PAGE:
Find Correlation Between Boxed Wine and Tone Deafness
By Sherman N. Peabody
Madison, WI- The findings of a joint study conducted by the Department of Audiology of the University of Wisconsin-Madison and the Department of Psychiatry of McGill University (Montreal, QC, Canada) were released today , directly linking the cumulative effects of the consumption of boxed wine by humans to an inability to hear dog whistles.
"Entering the data collection phase of the study, " said Dr. Donald Olson of UW-M, "we weren't sure if wine-related tone deafness was determined by the aural environment- such as exposure to loud, whining talk radio programs or the volume of jukeboxes in taverns- or from a wine-induced drunken state, or a combination of those factors. But we stumbled on to something a bit unexpected."
"That something being," added Dr. Francis X. Dion of McGill,, "that one need be neither wine-drunk nor exposed to an environment reverberating at excessive decibel levels to lose the ability to hear a dog whistle."
"There was a certain case study that demonstrated that there is a cumulative effect of drinking boxed wine on the anterior frontal lobe rather than the temporal lobes, which normally handle the auditory functions," said Olson. "That's when I contacted Dr. Dion."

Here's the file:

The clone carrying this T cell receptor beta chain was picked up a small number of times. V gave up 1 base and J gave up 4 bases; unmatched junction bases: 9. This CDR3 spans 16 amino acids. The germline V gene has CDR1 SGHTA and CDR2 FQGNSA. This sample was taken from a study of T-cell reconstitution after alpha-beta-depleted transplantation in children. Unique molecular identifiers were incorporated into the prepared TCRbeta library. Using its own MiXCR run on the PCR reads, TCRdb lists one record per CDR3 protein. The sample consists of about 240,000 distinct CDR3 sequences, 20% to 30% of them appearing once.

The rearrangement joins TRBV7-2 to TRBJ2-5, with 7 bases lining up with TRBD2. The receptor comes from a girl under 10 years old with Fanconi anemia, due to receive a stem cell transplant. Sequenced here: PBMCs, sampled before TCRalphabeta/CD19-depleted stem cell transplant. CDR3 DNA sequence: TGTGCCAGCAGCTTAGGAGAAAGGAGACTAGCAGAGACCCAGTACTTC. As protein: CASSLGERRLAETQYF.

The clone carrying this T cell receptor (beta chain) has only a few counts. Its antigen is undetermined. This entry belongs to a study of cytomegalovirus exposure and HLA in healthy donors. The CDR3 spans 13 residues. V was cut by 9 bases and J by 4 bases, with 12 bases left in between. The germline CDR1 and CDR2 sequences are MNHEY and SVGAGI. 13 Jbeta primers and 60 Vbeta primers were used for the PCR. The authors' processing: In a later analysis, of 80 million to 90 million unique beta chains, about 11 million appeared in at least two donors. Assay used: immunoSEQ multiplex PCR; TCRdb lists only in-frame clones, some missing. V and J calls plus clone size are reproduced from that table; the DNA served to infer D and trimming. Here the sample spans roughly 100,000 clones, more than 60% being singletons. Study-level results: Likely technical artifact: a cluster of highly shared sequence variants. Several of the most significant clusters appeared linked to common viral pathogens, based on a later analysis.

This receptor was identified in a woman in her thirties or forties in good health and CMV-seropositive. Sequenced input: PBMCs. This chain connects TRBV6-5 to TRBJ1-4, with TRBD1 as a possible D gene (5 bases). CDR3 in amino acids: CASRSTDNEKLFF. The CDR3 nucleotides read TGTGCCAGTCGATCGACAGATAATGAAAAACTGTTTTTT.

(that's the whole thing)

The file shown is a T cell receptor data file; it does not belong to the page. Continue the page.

"When I first saw the brain scans of that subject, whom we refer to as Ann A., who regularly consumed boxed wine, though she wasn't drinking at the time of this particular interview, and the critical thinking tasks being performed during the scan, I thought 'C'est craqué! How is it that this woman could not hear the dog whistles?'," said Dr. Dion, "It was so obvious! Further study showed us that Ann A. is an outlier in the study, but it was she who made us at McGill to join the study."
After further study, the team of scientists found that some groups tend to be more at risk of losing their ability to hear certain tones. "It looks as if Caucasians between the ages of 40-90-years of age are more susceptible, especially those who also feel an affinity for tea," said Olson.
"Mais alors, we should note that the test subjects may simply have been dishonest in their answers," added Dion.
The methodology and results can be read at the Daily Racing Form.